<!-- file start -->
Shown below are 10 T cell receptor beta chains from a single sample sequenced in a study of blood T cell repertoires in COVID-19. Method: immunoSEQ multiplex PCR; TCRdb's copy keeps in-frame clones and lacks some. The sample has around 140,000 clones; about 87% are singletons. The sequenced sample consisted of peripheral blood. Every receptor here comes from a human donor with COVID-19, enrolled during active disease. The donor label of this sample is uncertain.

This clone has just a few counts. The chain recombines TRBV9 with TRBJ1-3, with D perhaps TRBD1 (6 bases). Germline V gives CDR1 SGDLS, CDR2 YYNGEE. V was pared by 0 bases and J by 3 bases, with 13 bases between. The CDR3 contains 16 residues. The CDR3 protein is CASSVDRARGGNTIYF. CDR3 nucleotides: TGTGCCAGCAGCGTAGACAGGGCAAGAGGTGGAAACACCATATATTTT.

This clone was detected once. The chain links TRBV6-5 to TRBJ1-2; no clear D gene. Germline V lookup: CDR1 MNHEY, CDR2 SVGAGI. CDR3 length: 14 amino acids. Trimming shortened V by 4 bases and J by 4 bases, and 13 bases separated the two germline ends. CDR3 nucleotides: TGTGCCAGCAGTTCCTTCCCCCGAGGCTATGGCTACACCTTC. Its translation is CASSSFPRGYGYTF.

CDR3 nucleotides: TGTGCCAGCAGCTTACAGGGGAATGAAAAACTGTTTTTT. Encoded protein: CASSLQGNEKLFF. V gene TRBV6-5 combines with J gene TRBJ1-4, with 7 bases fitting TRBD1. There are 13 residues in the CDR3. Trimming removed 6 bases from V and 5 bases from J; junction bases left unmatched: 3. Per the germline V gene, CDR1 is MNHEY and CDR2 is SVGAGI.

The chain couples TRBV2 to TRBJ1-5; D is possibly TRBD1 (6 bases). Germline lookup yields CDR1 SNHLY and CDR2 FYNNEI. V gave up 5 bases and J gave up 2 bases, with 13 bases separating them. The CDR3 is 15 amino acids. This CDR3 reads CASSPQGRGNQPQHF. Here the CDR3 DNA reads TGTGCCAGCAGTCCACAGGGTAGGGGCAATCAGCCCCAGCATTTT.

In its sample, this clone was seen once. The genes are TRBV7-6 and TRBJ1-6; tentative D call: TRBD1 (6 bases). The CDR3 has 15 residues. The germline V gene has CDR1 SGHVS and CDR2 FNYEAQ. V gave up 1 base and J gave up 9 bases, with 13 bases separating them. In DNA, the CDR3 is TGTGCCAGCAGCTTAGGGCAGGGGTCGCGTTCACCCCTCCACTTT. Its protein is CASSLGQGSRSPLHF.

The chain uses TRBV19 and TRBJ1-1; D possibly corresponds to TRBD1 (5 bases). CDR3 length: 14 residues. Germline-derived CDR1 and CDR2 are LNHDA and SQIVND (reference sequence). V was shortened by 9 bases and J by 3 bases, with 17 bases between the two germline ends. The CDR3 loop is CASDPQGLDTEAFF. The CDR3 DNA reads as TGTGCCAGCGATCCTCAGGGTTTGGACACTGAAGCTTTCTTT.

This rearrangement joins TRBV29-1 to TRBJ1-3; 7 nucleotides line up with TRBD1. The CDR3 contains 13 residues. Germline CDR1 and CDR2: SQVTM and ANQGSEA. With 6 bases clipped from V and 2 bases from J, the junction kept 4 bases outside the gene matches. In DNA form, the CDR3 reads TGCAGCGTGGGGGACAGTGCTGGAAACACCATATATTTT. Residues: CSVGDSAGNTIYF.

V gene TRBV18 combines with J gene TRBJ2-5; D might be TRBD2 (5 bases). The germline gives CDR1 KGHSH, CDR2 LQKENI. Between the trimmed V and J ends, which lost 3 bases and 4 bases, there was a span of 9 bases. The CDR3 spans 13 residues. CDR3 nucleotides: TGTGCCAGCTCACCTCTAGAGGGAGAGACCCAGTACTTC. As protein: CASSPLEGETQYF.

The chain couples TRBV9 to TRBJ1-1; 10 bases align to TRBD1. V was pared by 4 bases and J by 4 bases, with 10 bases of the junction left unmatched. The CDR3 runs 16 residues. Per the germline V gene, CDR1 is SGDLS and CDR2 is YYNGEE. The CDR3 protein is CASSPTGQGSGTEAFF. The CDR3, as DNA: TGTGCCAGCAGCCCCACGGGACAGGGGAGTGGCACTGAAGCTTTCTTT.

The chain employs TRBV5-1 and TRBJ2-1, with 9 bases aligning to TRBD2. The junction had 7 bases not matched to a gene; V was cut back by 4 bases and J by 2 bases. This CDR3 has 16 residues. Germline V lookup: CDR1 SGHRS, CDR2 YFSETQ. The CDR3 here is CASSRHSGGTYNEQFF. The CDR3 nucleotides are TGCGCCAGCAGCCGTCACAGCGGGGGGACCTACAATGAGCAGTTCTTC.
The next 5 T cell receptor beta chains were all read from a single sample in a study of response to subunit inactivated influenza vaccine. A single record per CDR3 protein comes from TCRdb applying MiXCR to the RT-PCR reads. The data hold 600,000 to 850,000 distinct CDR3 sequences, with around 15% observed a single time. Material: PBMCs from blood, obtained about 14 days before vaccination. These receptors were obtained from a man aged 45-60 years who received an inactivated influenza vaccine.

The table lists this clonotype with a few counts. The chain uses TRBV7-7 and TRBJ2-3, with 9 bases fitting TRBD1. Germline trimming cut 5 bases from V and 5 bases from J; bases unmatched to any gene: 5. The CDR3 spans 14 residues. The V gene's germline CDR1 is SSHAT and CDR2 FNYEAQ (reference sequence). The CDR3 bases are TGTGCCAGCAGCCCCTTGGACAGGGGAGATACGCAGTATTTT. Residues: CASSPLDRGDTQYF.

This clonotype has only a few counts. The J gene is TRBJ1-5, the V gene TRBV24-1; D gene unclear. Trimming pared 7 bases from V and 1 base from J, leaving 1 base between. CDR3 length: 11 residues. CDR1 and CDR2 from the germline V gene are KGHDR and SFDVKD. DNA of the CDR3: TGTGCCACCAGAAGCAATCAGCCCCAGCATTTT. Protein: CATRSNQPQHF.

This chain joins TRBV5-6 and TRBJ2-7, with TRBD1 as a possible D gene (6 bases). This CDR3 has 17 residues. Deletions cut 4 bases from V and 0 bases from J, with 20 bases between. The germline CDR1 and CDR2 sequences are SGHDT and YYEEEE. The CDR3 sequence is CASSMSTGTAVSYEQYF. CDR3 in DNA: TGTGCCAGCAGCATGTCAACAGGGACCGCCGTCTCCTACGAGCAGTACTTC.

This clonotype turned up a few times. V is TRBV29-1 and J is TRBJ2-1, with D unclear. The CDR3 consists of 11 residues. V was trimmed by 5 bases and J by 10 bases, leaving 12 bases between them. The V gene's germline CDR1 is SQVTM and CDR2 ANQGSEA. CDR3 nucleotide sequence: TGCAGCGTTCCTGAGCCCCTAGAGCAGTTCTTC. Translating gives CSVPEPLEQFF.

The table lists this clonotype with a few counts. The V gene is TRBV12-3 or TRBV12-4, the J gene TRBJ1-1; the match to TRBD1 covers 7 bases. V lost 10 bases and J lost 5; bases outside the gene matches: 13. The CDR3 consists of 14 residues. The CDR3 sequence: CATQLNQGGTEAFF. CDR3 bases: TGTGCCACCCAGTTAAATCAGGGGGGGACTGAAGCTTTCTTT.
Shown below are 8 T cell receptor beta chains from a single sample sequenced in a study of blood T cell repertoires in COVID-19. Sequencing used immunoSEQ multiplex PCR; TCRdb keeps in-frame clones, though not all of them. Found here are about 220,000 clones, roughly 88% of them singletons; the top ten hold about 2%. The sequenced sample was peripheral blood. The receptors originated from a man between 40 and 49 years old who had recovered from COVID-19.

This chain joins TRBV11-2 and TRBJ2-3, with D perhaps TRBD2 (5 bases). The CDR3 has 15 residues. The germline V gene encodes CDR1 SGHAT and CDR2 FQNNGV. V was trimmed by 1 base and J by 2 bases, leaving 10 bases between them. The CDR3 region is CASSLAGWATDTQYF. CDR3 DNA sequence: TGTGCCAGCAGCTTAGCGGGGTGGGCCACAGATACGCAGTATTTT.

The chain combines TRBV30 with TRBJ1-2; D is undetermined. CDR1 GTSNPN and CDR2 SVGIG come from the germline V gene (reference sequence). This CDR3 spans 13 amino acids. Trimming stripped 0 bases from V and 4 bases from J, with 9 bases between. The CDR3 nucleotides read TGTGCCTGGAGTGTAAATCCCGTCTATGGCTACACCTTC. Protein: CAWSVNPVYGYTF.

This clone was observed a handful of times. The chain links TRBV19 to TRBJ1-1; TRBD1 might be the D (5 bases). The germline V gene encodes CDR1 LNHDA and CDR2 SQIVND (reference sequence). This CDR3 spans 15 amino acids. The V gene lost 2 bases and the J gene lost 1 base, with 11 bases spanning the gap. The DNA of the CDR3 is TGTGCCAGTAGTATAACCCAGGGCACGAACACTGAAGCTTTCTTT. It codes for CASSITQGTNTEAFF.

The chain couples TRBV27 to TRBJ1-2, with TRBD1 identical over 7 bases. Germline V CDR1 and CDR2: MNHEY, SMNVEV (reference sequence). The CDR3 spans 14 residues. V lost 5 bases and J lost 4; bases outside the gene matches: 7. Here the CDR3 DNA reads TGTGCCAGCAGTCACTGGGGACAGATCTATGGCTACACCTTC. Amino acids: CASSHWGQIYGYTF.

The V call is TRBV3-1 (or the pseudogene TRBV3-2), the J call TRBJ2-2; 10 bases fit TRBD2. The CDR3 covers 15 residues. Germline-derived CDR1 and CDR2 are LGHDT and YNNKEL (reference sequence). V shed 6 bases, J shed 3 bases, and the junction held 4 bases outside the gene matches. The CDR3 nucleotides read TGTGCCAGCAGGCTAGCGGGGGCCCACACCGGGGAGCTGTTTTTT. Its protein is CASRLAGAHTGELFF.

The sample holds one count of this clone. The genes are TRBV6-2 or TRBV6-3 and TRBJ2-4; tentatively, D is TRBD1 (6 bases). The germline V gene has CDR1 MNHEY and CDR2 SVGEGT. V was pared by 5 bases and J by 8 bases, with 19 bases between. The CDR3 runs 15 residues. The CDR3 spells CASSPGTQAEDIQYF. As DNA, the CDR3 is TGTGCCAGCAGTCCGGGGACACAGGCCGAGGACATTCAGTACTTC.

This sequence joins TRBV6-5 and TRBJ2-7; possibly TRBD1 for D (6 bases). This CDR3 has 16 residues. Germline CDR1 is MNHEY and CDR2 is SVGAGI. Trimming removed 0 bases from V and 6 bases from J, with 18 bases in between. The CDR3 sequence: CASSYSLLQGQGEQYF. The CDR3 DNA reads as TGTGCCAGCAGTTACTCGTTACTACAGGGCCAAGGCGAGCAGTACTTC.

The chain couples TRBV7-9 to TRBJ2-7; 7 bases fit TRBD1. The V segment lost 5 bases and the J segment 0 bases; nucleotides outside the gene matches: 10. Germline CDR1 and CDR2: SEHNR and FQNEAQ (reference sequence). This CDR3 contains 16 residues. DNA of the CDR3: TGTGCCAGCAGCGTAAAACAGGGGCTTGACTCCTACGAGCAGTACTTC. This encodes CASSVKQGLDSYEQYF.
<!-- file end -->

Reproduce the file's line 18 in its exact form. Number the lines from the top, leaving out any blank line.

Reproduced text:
Shown below are 8 T cell receptor beta chains from a single sample sequenced in a study of blood T cell repertoires in COVID-19. Sequencing used immunoSEQ multiplex PCR; TCRdb keeps in-frame clones, though not all of them. Found here are about 220,000 clones, roughly 88% of them singletons; the top ten hold about 2%. The sequenced sample was peripheral blood. The receptors originated from a man between 40 and 49 years old who had recovered from COVID-19.